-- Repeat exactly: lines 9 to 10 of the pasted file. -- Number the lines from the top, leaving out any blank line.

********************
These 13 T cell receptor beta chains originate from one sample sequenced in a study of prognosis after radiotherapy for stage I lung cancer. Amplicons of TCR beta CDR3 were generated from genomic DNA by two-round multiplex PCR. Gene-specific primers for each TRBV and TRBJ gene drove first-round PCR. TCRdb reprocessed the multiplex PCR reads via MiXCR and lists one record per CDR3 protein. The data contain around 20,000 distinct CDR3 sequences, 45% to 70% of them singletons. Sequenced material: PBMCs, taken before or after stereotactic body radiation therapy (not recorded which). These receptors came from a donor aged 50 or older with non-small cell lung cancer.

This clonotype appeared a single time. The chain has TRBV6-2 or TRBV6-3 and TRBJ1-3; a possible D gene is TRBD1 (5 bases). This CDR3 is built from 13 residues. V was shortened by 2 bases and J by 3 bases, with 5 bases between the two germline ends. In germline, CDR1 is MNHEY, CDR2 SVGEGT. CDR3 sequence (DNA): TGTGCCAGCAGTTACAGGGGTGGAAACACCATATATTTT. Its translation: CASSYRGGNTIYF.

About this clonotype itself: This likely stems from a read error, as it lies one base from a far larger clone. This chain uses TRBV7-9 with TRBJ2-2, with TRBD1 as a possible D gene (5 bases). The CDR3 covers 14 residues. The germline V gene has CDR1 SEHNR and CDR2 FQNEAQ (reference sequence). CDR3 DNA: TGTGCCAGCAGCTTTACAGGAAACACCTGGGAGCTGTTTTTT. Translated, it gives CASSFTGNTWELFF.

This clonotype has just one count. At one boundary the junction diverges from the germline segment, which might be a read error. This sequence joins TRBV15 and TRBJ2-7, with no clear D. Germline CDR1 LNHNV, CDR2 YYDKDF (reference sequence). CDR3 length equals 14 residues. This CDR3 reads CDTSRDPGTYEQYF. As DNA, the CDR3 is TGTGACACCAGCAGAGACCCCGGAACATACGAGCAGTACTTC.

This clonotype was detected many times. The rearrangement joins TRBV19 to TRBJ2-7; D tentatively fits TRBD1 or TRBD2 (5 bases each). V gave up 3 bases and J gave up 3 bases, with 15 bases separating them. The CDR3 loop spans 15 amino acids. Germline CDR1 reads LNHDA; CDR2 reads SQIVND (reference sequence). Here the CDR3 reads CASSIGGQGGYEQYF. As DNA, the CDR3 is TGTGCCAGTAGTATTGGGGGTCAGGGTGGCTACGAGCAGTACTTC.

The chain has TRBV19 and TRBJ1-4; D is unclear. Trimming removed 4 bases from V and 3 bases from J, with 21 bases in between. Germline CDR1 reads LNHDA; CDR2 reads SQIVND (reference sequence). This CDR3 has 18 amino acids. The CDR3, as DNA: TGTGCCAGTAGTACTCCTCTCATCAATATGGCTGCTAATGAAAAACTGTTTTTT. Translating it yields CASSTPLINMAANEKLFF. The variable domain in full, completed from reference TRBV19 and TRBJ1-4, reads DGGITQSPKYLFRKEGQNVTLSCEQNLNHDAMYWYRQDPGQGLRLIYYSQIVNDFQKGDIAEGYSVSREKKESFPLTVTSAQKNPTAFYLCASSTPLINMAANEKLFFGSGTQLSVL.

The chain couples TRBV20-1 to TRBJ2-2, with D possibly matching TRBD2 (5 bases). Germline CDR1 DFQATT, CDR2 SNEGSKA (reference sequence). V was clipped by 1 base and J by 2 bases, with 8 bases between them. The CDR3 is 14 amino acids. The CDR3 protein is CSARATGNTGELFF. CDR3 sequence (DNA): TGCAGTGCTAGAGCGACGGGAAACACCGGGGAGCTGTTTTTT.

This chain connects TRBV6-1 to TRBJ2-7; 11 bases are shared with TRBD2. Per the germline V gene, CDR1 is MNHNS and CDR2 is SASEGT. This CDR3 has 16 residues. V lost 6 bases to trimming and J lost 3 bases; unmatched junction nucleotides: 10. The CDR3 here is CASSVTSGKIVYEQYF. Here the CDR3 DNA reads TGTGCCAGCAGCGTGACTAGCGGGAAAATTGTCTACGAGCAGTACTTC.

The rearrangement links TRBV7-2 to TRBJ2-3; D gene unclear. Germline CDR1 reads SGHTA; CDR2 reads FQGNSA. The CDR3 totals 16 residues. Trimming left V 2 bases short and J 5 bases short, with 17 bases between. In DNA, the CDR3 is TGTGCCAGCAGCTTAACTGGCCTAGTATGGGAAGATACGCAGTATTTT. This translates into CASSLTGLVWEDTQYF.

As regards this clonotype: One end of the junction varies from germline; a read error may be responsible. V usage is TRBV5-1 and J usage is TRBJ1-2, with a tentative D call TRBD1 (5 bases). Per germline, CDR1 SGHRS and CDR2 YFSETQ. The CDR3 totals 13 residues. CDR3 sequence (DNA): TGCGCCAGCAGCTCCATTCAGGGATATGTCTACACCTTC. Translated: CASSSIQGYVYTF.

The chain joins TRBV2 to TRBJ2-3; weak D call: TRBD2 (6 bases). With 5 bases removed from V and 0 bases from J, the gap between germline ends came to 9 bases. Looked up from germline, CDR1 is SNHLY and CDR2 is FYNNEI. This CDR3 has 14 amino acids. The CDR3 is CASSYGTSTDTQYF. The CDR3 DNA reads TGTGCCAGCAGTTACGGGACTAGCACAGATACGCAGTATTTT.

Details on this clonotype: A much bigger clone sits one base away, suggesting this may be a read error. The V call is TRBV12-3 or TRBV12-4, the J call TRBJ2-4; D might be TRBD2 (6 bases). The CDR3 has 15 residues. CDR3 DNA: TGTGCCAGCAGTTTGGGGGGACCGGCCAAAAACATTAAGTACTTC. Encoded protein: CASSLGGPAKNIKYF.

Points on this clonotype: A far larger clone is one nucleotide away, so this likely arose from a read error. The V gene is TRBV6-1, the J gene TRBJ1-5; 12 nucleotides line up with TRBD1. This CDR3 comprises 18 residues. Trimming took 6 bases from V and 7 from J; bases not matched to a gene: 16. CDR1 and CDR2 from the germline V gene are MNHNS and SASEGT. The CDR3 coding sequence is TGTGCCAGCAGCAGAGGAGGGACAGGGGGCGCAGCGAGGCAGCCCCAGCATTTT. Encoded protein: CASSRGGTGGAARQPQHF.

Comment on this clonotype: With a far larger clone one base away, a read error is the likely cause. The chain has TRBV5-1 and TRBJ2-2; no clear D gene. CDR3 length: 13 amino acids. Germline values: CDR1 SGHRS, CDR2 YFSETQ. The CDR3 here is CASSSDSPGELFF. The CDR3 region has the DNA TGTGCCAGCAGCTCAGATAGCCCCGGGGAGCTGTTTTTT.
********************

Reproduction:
The rearrangement links TRBV7-2 to TRBJ2-3; D gene unclear. Germline CDR1 reads SGHTA; CDR2 reads FQGNSA. The CDR3 totals 16 residues. Trimming left V 2 bases short and J 5 bases short, with 17 bases between. In DNA, the CDR3 is TGTGCCAGCAGCTTAACTGGCCTAGTATGGGAAGATACGCAGTATTTT. This translates into CASSLTGLVWEDTQYF.

As regards this clonotype: One end of the junction varies from germline; a read error may be responsible. V usage is TRBV5-1 and J usage is TRBJ1-2, with a tentative D call TRBD1 (5 bases). Per germline, CDR1 SGHRS and CDR2 YFSETQ. The CDR3 totals 13 residues. CDR3 sequence (DNA): TGCGCCAGCAGCTCCATTCAGGGATATGTCTACACCTTC. Translated: CASSSIQGYVYTF.